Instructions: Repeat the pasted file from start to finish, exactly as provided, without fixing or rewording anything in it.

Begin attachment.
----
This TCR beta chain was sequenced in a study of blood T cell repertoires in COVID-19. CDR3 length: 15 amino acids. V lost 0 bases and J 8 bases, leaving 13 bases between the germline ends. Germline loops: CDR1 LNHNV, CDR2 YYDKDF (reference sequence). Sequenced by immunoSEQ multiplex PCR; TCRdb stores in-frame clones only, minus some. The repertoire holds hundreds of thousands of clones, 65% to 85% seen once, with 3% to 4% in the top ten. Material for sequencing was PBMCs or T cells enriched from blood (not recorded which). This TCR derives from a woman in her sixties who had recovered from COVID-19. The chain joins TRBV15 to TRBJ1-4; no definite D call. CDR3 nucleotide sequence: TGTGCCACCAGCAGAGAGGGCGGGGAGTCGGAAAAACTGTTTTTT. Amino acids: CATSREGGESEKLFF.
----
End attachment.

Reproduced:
This TCR beta chain was sequenced in a study of blood T cell repertoires in COVID-19. CDR3 length: 15 amino acids. V lost 0 bases and J 8 bases, leaving 13 bases between the germline ends. Germline loops: CDR1 LNHNV, CDR2 YYDKDF (reference sequence). Sequenced by immunoSEQ multiplex PCR; TCRdb stores in-frame clones only, minus some. The repertoire holds hundreds of thousands of clones, 65% to 85% seen once, with 3% to 4% in the top ten. Material for sequencing was PBMCs or T cells enriched from blood (not recorded which). This TCR derives from a woman in her sixties who had recovered from COVID-19. The chain joins TRBV15 to TRBJ1-4; no definite D call. CDR3 nucleotide sequence: TGTGCCACCAGCAGAGAGGGCGGGGAGTCGGAAAAACTGTTTTTT. Amino acids: CATSREGGESEKLFF.